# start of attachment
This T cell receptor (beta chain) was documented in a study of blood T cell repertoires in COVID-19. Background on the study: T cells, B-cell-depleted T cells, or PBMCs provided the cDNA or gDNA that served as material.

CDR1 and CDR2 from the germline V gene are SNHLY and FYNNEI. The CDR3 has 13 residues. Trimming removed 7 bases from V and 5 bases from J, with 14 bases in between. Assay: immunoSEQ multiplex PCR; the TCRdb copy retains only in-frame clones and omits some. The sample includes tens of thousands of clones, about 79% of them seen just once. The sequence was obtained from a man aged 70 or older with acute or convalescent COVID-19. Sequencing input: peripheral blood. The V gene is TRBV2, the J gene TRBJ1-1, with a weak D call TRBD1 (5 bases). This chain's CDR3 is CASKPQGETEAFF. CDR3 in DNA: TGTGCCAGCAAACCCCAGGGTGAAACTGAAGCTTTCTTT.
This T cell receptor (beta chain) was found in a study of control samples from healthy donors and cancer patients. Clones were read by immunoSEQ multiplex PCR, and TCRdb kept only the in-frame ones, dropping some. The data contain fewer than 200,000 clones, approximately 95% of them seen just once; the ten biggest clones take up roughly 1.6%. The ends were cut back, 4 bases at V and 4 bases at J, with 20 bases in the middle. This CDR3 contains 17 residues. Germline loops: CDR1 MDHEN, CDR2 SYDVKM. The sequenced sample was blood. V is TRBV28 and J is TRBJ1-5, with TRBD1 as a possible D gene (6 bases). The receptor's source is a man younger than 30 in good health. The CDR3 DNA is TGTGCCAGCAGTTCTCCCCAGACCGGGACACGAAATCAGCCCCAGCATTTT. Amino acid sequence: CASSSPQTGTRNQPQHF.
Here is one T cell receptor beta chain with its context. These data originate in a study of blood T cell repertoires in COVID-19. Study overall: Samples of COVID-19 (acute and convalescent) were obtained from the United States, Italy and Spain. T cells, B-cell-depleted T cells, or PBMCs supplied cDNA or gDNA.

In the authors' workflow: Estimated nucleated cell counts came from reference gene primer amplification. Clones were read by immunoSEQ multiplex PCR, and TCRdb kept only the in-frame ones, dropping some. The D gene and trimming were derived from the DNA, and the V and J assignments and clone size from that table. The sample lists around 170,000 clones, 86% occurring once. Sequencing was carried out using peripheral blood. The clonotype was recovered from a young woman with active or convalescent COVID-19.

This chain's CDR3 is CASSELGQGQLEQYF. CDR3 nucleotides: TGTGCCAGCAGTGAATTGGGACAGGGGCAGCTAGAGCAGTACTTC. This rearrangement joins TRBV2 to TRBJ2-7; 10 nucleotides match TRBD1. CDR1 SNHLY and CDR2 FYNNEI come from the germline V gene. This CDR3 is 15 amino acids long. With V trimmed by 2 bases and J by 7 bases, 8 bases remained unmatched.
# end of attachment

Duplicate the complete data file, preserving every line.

This T cell receptor (beta chain) was documented in a study of blood T cell repertoires in COVID-19. Background on the study: T cells, B-cell-depleted T cells, or PBMCs provided the cDNA or gDNA that served as material.

CDR1 and CDR2 from the germline V gene are SNHLY and FYNNEI. The CDR3 has 13 residues. Trimming removed 7 bases from V and 5 bases from J, with 14 bases in between. Assay: immunoSEQ multiplex PCR; the TCRdb copy retains only in-frame clones and omits some. The sample includes tens of thousands of clones, about 79% of them seen just once. The sequence was obtained from a man aged 70 or older with acute or convalescent COVID-19. Sequencing input: peripheral blood. The V gene is TRBV2, the J gene TRBJ1-1, with a weak D call TRBD1 (5 bases). This chain's CDR3 is CASKPQGETEAFF. CDR3 in DNA: TGTGCCAGCAAACCCCAGGGTGAAACTGAAGCTTTCTTT.
This T cell receptor (beta chain) was found in a study of control samples from healthy donors and cancer patients. Clones were read by immunoSEQ multiplex PCR, and TCRdb kept only the in-frame ones, dropping some. The data contain fewer than 200,000 clones, approximately 95% of them seen just once; the ten biggest clones take up roughly 1.6%. The ends were cut back, 4 bases at V and 4 bases at J, with 20 bases in the middle. This CDR3 contains 17 residues. Germline loops: CDR1 MDHEN, CDR2 SYDVKM. The sequenced sample was blood. V is TRBV28 and J is TRBJ1-5, with TRBD1 as a possible D gene (6 bases). The receptor's source is a man younger than 30 in good health. The CDR3 DNA is TGTGCCAGCAGTTCTCCCCAGACCGGGACACGAAATCAGCCCCAGCATTTT. Amino acid sequence: CASSSPQTGTRNQPQHF.
Here is one T cell receptor beta chain with its context. These data originate in a study of blood T cell repertoires in COVID-19. Study overall: Samples of COVID-19 (acute and convalescent) were obtained from the United States, Italy and Spain. T cells, B-cell-depleted T cells, or PBMCs supplied cDNA or gDNA.

In the authors' workflow: Estimated nucleated cell counts came from reference gene primer amplification. Clones were read by immunoSEQ multiplex PCR, and TCRdb kept only the in-frame ones, dropping some. The D gene and trimming were derived from the DNA, and the V and J assignments and clone size from that table. The sample lists around 170,000 clones, 86% occurring once. Sequencing was carried out using peripheral blood. The clonotype was recovered from a young woman with active or convalescent COVID-19.

This chain's CDR3 is CASSELGQGQLEQYF. CDR3 nucleotides: TGTGCCAGCAGTGAATTGGGACAGGGGCAGCTAGAGCAGTACTTC. This rearrangement joins TRBV2 to TRBJ2-7; 10 nucleotides match TRBD1. CDR1 SNHLY and CDR2 FYNNEI come from the germline V gene. This CDR3 is 15 amino acids long. With V trimmed by 2 bases and J by 7 bases, 8 bases remained unmatched.